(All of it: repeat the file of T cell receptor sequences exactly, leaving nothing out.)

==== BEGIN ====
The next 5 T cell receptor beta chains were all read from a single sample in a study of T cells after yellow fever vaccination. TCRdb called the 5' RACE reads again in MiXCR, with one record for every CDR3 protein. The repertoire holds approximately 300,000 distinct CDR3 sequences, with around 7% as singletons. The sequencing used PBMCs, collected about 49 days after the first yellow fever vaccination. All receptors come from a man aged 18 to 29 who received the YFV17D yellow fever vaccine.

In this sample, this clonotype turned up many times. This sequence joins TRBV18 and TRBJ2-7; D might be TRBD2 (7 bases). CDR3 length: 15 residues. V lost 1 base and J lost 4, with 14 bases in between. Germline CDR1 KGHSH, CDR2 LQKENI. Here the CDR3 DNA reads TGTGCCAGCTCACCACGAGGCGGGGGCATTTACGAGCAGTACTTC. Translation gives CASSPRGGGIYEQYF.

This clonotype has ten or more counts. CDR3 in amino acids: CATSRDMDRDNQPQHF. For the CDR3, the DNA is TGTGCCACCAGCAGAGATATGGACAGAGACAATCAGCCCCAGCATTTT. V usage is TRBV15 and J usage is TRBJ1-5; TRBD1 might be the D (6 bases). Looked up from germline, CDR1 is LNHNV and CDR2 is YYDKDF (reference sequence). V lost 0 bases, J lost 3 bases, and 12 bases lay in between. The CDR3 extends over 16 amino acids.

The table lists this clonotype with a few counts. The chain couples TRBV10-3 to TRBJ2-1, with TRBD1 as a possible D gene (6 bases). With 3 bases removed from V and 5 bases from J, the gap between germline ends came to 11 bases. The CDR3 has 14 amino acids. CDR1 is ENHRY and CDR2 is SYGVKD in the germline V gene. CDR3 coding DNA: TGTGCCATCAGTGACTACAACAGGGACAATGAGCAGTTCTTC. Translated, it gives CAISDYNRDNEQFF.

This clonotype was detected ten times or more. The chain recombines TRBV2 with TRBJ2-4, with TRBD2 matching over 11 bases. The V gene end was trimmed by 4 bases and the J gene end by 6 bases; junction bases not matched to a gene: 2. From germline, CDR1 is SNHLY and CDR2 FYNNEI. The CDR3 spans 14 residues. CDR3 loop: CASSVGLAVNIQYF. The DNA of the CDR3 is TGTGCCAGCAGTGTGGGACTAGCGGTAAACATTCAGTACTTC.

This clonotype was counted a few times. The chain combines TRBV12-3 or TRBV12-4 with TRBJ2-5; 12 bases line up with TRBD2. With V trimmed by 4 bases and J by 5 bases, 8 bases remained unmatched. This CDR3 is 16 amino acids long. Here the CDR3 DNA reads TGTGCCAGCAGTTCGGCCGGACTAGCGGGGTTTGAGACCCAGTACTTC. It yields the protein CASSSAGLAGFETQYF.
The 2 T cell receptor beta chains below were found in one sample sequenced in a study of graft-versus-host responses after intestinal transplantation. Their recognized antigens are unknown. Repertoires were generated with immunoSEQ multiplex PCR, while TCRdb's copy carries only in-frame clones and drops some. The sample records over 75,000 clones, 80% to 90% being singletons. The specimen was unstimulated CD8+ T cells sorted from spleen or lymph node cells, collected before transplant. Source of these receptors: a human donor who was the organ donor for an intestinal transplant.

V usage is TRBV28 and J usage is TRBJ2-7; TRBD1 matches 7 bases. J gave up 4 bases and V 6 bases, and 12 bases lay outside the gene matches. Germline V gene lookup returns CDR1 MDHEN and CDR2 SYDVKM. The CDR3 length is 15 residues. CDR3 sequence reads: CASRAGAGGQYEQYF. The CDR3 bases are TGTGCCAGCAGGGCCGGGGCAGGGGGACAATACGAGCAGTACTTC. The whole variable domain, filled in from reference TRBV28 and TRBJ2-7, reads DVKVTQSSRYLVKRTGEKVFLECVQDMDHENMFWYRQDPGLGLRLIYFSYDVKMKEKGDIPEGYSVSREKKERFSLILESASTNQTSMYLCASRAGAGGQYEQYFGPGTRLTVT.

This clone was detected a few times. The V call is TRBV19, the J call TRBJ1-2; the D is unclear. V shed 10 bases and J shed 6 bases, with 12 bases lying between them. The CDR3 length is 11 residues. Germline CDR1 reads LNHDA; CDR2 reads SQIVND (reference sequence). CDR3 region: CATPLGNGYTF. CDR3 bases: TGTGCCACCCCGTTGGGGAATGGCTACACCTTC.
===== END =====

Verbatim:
The next 5 T cell receptor beta chains were all read from a single sample in a study of T cells after yellow fever vaccination. TCRdb called the 5' RACE reads again in MiXCR, with one record for every CDR3 protein. The repertoire holds approximately 300,000 distinct CDR3 sequences, with around 7% as singletons. The sequencing used PBMCs, collected about 49 days after the first yellow fever vaccination. All receptors come from a man aged 18 to 29 who received the YFV17D yellow fever vaccine.

In this sample, this clonotype turned up many times. This sequence joins TRBV18 and TRBJ2-7; D might be TRBD2 (7 bases). CDR3 length: 15 residues. V lost 1 base and J lost 4, with 14 bases in between. Germline CDR1 KGHSH, CDR2 LQKENI. Here the CDR3 DNA reads TGTGCCAGCTCACCACGAGGCGGGGGCATTTACGAGCAGTACTTC. Translation gives CASSPRGGGIYEQYF.

This clonotype has ten or more counts. CDR3 in amino acids: CATSRDMDRDNQPQHF. For the CDR3, the DNA is TGTGCCACCAGCAGAGATATGGACAGAGACAATCAGCCCCAGCATTTT. V usage is TRBV15 and J usage is TRBJ1-5; TRBD1 might be the D (6 bases). Looked up from germline, CDR1 is LNHNV and CDR2 is YYDKDF (reference sequence). V lost 0 bases, J lost 3 bases, and 12 bases lay in between. The CDR3 extends over 16 amino acids.

The table lists this clonotype with a few counts. The chain couples TRBV10-3 to TRBJ2-1, with TRBD1 as a possible D gene (6 bases). With 3 bases removed from V and 5 bases from J, the gap between germline ends came to 11 bases. The CDR3 has 14 amino acids. CDR1 is ENHRY and CDR2 is SYGVKD in the germline V gene. CDR3 coding DNA: TGTGCCATCAGTGACTACAACAGGGACAATGAGCAGTTCTTC. Translated, it gives CAISDYNRDNEQFF.

This clonotype was detected ten times or more. The chain recombines TRBV2 with TRBJ2-4, with TRBD2 matching over 11 bases. The V gene end was trimmed by 4 bases and the J gene end by 6 bases; junction bases not matched to a gene: 2. From germline, CDR1 is SNHLY and CDR2 FYNNEI. The CDR3 spans 14 residues. CDR3 loop: CASSVGLAVNIQYF. The DNA of the CDR3 is TGTGCCAGCAGTGTGGGACTAGCGGTAAACATTCAGTACTTC.

This clonotype was counted a few times. The chain combines TRBV12-3 or TRBV12-4 with TRBJ2-5; 12 bases line up with TRBD2. With V trimmed by 4 bases and J by 5 bases, 8 bases remained unmatched. This CDR3 is 16 amino acids long. Here the CDR3 DNA reads TGTGCCAGCAGTTCGGCCGGACTAGCGGGGTTTGAGACCCAGTACTTC. It yields the protein CASSSAGLAGFETQYF.
The 2 T cell receptor beta chains below were found in one sample sequenced in a study of graft-versus-host responses after intestinal transplantation. Their recognized antigens are unknown. Repertoires were generated with immunoSEQ multiplex PCR, while TCRdb's copy carries only in-frame clones and drops some. The sample records over 75,000 clones, 80% to 90% being singletons. The specimen was unstimulated CD8+ T cells sorted from spleen or lymph node cells, collected before transplant. Source of these receptors: a human donor who was the organ donor for an intestinal transplant.

V usage is TRBV28 and J usage is TRBJ2-7; TRBD1 matches 7 bases. J gave up 4 bases and V 6 bases, and 12 bases lay outside the gene matches. Germline V gene lookup returns CDR1 MDHEN and CDR2 SYDVKM. The CDR3 length is 15 residues. CDR3 sequence reads: CASRAGAGGQYEQYF. The CDR3 bases are TGTGCCAGCAGGGCCGGGGCAGGGGGACAATACGAGCAGTACTTC. The whole variable domain, filled in from reference TRBV28 and TRBJ2-7, reads DVKVTQSSRYLVKRTGEKVFLECVQDMDHENMFWYRQDPGLGLRLIYFSYDVKMKEKGDIPEGYSVSREKKERFSLILESASTNQTSMYLCASRAGAGGQYEQYFGPGTRLTVT.

This clone was detected a few times. The V call is TRBV19, the J call TRBJ1-2; the D is unclear. V shed 10 bases and J shed 6 bases, with 12 bases lying between them. The CDR3 length is 11 residues. Germline CDR1 reads LNHDA; CDR2 reads SQIVND (reference sequence). CDR3 region: CATPLGNGYTF. CDR3 bases: TGTGCCACCCCGTTGGGGAATGGCTACACCTTC.